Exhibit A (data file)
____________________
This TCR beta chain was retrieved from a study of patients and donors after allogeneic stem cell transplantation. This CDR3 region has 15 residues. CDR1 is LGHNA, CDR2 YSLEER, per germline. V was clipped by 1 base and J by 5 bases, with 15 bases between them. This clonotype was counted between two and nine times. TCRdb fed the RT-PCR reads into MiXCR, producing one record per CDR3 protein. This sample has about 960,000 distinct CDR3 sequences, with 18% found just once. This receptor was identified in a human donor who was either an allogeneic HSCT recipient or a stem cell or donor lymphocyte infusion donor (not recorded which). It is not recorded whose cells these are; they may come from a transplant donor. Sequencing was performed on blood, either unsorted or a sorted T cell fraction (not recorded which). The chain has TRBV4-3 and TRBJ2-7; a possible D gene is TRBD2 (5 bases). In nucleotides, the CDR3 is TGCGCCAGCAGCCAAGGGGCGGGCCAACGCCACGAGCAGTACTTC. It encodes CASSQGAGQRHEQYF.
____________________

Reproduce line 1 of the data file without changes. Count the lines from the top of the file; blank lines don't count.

This TCR beta chain was retrieved from a study of patients and donors after allogeneic stem cell transplantation. This CDR3 region has 15 residues. CDR1 is LGHNA, CDR2 YSLEER, per germline. V was clipped by 1 base and J by 5 bases, with 15 bases between them. This clonotype was counted between two and nine times. TCRdb fed the RT-PCR reads into MiXCR, producing one record per CDR3 protein. This sample has about 960,000 distinct CDR3 sequences, with 18% found just once. This receptor was identified in a human donor who was either an allogeneic HSCT recipient or a stem cell or donor lymphocyte infusion donor (not recorded which). It is not recorded whose cells these are; they may come from a transplant donor. Sequencing was performed on blood, either unsorted or a sorted T cell fraction (not recorded which). The chain has TRBV4-3 and TRBJ2-7; a possible D gene is TRBD2 (5 bases). In nucleotides, the CDR3 is TGCGCCAGCAGCCAAGGGGCGGGCCAACGCCACGAGCAGTACTTC. It encodes CASSQGAGQRHEQYF.